Gastronomic Delight! Learning Italian Food in Garden Groove
Italy is known for its cuisine, fashion, opera, art, and interior and furniture designs. More and more people are learning to speak Italian to be exposed to the wonderful culture and tradition of Italy. A great way of experiencing Italian culture is by getting into and learning Italian food.
Italian cuisine traces its roots back to 4th century B.C. Significant changes, of course, had happened since that time. The discovery of the New World and the introduction of agricultural items such as potatoes, tomatoes, bell pepper, and maize had significant impact on the central parts of the cuisine.
Italian cuisine also evolved through various influences by neighbouring regions, conquerors, high profile chefs, and political upheavals. With all these influences, Italian cuisine was formed into what is known today as one of the premiere cuisines in the world.
Ingredients are not the same in the entire Italian food selection. There are some regional dishes that became national and spread across the country in the present day. Cheese and wine are important players in Italian food, there are many variations and they may play different roles in each region. Coffee, and more specifically espresso, has become highly important to the cultural cuisine of Italy.
Italian meals usually have no fewer than 3-4 courses. Aside from immediate sustenance, meals are seen as tie to spend with family and friends. Daily meals are much loner compared with other daily meals in other cultures. Family feasts and holiday celebrations tend to last for a long time.
Traditional Italian cooking is mainly reserved for special events like weddings or holiday feasts. Everyday meals would include first and second course, the side dish and coffee. Modern Italian cuisine includes single courses (all-in-one courses), providing carbohydrates and proteins at the same time like pasta and legumes.
Meal structures in Italian cuisine includes the aperitivo which serves as the appetizer before the large meal or antipasto which are also appetizers that can be hot or cold. Primo is the first course offered which is usually the most filling meal. Primo dishes would include pasta, risotto or polenta.
The seconda (second course) is the main dish. It is traditionally pork and chicken. Fish prepared are those which are caught locally. The contorno is the side dish that may be a salad or cooked vegetables.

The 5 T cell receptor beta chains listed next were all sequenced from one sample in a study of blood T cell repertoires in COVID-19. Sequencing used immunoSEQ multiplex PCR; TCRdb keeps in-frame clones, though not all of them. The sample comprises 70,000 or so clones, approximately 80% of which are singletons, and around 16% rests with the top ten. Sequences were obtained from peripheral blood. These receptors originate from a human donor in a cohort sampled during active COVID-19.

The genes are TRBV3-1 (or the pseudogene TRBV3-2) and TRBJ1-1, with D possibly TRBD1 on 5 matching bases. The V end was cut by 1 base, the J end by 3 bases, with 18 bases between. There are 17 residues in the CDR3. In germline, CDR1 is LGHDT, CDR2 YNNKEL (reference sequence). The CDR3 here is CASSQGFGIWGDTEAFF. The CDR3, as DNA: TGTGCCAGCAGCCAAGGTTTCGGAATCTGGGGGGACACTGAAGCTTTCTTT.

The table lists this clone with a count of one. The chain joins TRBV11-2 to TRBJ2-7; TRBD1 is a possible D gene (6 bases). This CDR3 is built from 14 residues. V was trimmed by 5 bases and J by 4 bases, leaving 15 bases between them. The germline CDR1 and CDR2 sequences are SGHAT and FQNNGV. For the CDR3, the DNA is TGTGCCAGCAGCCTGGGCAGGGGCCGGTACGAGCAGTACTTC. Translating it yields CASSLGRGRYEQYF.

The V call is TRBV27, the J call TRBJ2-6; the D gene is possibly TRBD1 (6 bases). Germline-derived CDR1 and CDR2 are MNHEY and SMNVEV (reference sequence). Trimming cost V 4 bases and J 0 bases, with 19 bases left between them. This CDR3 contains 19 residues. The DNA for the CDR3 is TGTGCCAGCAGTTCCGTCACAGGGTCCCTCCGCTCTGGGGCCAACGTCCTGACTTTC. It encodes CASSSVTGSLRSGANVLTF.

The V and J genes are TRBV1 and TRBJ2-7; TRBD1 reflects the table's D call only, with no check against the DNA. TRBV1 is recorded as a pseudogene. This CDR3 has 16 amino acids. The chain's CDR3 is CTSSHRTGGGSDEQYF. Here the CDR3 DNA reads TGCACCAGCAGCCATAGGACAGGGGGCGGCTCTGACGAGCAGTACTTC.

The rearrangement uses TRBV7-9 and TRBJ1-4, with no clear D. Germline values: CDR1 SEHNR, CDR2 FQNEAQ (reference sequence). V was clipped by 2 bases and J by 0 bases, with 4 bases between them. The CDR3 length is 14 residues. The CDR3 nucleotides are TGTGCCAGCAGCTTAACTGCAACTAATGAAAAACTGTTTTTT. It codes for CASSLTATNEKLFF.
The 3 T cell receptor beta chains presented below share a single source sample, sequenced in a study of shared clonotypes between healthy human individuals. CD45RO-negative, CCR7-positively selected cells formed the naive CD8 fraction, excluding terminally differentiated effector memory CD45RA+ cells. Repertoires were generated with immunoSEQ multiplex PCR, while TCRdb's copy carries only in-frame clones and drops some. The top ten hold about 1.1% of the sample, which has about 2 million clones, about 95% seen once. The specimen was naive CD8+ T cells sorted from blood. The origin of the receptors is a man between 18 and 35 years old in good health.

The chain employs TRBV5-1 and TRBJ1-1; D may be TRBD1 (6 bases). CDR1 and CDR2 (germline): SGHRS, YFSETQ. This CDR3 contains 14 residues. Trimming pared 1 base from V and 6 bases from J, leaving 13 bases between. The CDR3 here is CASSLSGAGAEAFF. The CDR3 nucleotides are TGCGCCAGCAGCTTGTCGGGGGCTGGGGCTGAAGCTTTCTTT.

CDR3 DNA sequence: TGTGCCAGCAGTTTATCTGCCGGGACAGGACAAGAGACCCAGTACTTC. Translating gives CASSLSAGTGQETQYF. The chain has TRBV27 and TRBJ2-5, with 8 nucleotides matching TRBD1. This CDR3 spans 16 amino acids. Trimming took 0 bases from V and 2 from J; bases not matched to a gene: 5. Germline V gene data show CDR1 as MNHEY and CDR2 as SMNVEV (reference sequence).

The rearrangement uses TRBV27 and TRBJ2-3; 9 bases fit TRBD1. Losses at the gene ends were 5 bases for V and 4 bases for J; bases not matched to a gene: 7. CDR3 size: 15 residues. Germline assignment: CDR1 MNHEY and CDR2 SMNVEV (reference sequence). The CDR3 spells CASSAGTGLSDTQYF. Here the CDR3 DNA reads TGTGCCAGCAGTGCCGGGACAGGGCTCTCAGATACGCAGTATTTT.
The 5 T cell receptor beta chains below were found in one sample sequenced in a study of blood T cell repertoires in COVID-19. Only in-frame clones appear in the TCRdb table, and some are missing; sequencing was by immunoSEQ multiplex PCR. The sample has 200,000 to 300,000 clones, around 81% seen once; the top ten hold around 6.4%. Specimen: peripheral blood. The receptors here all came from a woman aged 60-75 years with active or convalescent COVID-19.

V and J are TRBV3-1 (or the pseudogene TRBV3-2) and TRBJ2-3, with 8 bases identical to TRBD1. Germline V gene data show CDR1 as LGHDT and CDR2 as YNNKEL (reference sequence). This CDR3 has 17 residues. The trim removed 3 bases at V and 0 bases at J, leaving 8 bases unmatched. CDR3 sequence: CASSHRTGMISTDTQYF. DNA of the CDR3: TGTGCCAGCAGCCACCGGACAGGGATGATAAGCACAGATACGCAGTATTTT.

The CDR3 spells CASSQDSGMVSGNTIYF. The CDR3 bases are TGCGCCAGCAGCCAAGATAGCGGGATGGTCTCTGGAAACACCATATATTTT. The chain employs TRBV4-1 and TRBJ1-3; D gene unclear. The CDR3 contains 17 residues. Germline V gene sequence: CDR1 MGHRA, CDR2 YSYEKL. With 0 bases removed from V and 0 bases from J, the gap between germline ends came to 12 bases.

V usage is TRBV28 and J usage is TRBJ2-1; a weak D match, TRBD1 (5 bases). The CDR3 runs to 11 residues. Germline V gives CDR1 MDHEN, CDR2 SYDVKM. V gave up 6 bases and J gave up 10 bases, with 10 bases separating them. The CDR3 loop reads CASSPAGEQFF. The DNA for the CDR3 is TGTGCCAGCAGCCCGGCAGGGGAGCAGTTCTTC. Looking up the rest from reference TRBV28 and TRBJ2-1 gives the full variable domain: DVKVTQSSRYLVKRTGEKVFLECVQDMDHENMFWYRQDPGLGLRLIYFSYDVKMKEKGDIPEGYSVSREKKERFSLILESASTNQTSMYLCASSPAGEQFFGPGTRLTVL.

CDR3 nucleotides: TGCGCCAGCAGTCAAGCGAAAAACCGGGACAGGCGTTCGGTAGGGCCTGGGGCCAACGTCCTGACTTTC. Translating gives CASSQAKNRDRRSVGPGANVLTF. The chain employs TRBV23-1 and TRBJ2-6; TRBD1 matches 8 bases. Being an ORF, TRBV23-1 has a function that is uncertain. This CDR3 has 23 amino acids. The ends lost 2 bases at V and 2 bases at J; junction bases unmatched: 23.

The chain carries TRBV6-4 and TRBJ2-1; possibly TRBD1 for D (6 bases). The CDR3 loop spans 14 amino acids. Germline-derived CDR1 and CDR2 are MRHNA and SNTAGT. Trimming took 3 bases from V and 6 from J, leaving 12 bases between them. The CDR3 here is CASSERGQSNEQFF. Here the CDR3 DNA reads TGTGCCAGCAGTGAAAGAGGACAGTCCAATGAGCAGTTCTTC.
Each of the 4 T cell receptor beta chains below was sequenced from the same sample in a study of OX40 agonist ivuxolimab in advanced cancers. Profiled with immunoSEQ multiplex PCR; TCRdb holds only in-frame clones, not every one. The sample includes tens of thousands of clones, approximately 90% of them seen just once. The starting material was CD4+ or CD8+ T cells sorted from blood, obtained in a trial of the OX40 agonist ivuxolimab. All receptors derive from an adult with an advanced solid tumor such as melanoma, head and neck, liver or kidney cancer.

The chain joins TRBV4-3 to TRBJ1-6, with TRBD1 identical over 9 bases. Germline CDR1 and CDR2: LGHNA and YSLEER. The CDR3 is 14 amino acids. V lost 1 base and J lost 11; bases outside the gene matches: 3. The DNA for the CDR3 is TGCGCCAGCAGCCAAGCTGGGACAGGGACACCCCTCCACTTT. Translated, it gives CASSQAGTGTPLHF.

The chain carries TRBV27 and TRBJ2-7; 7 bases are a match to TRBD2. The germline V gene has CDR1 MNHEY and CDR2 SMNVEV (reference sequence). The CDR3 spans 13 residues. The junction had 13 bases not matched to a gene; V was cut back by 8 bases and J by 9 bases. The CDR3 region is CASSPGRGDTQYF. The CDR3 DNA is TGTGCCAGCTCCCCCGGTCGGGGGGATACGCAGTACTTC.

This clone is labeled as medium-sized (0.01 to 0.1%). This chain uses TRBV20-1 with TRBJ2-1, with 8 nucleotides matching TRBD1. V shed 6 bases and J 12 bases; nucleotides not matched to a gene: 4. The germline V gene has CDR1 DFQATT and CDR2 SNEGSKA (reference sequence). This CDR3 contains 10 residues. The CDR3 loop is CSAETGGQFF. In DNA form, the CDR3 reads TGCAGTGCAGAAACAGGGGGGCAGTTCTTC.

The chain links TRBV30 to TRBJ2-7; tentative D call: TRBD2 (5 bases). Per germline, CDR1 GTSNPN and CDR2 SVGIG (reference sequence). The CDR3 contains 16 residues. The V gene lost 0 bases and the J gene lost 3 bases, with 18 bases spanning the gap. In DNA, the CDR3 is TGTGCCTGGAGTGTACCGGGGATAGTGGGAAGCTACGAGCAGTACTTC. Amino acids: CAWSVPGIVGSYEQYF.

Dessert may be formaggio e frutta (cheese and fruits) or dolce (cakes and cookies). Coffee is also offered in every meal. While digestive or liqueur is also offered after the meal.
For travellers and locals alike that would like to dine out, each establishment has a defined role and they traditionally sticks to it. These are the following food establishments common in Italy:
• Agriturismo – Working farms that often offer accommodations and meals. Bar/Caffé – Locations which serve coffee, soft drinks, juice and alcohol. Hours are from 6am to 10pm.
• Birreria – A bar that offers beer found in central and northern regions of Italy.
• Frasca/Locanda – Friulian wine producers that often open for the evening and many stay open late offering food along with their wines.
• Osteria – Focused on simple food of the local region, usually only having a verbal menu.
• Paninoteca – Sandwich specialty shop open during the day.
• Pizzeria – Wood fired pizzas are a specialty of Italy.
• Polentaria – A regional establishment seen in limited number in the northern part of Italy above Emilia-Romagna.
• Ristorante – Often offers upscale cuisine and printed menus.
• Spaghetteria – Originating in Napoli, offering pasta dishes and other main courses.
• Tavola Calda – Literally “hot table”, offers pre-made regional dishes ordered from a queue, often served on a tray.
• Trattoria – A dining establishment often family run with inexpensive prices and an informal atmosphere.
Learning and eating Italian food is truly a gastronomic delight. Mangiare bene!